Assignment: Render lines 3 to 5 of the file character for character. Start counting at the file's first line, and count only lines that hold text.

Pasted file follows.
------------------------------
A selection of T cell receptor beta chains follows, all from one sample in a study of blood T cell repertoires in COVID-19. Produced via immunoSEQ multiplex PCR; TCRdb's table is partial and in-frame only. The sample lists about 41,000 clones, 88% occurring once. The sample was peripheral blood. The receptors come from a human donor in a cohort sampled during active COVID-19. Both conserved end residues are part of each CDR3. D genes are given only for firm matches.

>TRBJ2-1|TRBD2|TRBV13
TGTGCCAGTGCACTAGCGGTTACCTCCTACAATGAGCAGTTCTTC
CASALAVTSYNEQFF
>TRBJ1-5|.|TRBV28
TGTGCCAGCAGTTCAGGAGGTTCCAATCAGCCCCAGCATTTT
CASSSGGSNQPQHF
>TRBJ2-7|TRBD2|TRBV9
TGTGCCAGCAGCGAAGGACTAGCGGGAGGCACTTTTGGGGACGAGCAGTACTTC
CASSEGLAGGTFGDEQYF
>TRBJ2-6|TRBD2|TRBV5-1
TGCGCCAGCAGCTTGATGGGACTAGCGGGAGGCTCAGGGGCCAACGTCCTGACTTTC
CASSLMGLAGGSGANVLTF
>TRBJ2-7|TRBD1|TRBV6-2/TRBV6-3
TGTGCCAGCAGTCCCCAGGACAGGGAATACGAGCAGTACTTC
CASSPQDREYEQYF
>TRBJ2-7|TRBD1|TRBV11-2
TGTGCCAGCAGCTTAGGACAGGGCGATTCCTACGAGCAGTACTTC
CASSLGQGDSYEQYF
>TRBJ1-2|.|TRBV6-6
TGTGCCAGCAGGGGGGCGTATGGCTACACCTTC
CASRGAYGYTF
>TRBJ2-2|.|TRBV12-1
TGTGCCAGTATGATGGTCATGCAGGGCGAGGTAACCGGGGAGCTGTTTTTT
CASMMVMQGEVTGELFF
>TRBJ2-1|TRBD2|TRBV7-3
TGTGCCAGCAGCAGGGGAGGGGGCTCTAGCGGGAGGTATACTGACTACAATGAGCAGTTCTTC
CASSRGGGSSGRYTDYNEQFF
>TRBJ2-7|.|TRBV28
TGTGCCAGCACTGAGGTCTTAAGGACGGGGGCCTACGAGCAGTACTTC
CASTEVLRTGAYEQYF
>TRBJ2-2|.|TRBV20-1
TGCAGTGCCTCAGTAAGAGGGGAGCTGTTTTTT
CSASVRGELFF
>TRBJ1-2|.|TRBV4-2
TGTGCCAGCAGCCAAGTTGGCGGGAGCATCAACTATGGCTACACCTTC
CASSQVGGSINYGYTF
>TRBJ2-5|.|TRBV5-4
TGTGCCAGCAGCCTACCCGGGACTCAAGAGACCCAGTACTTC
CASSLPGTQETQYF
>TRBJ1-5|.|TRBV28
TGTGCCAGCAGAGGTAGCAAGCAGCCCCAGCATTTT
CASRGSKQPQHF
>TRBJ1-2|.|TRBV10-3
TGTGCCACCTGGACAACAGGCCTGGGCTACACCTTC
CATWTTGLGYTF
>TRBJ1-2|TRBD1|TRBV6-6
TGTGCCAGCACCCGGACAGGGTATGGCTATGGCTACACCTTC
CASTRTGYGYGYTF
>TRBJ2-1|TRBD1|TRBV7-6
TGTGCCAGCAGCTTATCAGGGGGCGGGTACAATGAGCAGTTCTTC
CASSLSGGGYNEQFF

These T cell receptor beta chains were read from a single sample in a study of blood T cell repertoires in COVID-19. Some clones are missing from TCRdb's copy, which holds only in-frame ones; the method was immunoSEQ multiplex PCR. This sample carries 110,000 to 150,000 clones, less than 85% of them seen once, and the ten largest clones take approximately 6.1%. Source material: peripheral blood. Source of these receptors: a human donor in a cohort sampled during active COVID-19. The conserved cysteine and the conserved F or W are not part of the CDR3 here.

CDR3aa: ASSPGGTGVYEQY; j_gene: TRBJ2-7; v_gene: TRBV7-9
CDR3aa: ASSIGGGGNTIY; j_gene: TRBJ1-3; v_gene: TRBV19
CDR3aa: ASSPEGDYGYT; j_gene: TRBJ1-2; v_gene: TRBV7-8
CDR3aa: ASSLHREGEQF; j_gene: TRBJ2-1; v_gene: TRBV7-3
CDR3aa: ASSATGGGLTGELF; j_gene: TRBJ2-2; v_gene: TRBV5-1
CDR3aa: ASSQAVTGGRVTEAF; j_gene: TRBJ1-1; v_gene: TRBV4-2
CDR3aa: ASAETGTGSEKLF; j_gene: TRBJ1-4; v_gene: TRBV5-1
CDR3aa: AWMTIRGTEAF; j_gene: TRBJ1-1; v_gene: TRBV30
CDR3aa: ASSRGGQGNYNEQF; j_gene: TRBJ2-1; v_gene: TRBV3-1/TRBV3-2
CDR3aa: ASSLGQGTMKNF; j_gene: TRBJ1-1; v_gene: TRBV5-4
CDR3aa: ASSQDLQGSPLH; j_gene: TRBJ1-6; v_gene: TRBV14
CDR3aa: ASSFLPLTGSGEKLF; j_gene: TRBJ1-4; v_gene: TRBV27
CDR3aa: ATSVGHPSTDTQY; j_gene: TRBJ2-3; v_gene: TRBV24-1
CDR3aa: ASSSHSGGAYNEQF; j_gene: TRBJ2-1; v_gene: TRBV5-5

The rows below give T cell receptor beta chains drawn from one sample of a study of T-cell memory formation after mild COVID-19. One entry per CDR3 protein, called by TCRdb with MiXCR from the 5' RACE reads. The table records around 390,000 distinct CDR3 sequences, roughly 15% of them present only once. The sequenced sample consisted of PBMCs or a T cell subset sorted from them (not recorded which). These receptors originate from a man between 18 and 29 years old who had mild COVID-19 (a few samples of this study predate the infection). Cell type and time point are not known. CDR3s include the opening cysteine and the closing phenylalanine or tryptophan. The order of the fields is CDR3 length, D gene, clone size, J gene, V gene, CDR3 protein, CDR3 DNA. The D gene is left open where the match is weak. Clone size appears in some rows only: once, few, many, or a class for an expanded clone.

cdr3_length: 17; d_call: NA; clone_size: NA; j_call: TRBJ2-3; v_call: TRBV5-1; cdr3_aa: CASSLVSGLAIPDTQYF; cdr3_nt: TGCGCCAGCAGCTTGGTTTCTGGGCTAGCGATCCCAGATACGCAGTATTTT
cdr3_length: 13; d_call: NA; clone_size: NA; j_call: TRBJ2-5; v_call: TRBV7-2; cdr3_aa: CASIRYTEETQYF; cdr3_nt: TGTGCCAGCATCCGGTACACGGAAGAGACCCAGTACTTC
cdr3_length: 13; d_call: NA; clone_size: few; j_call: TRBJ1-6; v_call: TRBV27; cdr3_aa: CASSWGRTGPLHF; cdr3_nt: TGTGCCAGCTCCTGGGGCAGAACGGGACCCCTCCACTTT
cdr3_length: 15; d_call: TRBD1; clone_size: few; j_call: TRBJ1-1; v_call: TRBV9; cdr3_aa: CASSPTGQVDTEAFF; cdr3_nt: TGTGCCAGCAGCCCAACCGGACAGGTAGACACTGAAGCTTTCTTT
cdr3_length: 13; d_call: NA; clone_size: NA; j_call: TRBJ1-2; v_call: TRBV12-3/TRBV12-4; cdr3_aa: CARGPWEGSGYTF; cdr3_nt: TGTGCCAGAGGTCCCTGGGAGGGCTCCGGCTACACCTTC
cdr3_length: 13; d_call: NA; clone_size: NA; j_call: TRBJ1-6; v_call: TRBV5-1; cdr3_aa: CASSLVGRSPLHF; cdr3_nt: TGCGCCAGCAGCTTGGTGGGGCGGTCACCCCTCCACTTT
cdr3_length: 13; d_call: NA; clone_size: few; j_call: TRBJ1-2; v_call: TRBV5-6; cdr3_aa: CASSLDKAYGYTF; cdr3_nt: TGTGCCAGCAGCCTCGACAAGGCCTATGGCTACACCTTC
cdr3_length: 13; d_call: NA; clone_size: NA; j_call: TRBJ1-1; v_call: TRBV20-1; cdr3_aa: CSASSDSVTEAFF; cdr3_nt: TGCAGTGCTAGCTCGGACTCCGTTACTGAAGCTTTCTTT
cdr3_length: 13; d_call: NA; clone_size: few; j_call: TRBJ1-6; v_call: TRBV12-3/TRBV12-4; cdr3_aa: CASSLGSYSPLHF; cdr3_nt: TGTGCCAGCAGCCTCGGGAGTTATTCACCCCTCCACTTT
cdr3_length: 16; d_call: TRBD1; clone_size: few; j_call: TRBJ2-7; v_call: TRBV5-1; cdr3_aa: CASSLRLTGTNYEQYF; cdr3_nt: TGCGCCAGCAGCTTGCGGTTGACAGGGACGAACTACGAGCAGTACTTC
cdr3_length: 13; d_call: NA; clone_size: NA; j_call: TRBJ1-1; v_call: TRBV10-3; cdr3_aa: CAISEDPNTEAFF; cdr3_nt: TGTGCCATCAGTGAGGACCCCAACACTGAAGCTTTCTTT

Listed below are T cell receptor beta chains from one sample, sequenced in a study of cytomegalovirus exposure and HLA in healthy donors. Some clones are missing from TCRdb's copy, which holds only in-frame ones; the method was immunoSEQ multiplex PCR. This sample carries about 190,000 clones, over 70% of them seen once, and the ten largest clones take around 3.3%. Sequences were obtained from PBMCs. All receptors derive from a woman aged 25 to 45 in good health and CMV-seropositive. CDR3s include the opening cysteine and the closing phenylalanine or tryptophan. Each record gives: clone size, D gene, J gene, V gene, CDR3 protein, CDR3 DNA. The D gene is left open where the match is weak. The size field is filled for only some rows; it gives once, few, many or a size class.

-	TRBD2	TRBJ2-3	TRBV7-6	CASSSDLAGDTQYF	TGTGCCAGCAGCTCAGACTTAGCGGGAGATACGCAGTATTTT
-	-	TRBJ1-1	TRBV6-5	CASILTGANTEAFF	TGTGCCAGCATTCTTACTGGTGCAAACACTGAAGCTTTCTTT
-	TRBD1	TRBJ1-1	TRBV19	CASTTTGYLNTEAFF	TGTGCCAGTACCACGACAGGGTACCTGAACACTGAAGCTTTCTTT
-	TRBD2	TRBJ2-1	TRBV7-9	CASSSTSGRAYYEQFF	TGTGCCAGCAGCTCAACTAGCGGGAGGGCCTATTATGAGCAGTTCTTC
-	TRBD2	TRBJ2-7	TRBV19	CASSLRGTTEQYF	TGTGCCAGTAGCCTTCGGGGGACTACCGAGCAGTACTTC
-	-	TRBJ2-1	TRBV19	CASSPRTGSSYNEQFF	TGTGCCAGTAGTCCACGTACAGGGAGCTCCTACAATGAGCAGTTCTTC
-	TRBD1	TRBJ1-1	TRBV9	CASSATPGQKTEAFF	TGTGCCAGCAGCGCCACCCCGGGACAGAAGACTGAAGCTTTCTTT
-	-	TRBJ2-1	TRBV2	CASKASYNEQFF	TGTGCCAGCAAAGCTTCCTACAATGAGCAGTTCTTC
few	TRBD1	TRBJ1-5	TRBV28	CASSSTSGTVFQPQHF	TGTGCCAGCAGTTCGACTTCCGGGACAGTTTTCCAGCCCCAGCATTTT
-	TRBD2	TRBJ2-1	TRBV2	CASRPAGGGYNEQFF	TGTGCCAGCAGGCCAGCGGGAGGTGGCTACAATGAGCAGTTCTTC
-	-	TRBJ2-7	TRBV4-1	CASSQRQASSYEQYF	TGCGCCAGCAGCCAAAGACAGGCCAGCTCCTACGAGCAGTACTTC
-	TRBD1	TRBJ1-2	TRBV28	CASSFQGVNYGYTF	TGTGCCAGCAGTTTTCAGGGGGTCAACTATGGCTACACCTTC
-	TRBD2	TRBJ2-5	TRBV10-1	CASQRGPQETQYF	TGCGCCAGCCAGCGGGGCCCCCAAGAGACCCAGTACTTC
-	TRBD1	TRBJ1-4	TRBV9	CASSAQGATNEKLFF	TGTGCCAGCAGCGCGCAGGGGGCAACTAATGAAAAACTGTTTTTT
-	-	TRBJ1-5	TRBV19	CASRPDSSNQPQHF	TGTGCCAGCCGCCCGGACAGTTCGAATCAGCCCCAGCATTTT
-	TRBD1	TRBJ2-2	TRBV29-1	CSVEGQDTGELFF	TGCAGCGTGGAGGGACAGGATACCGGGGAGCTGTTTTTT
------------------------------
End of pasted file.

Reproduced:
TGTGCCAGTGCACTAGCGGTTACCTCCTACAATGAGCAGTTCTTC
CASALAVTSYNEQFF
>TRBJ1-5|.|TRBV28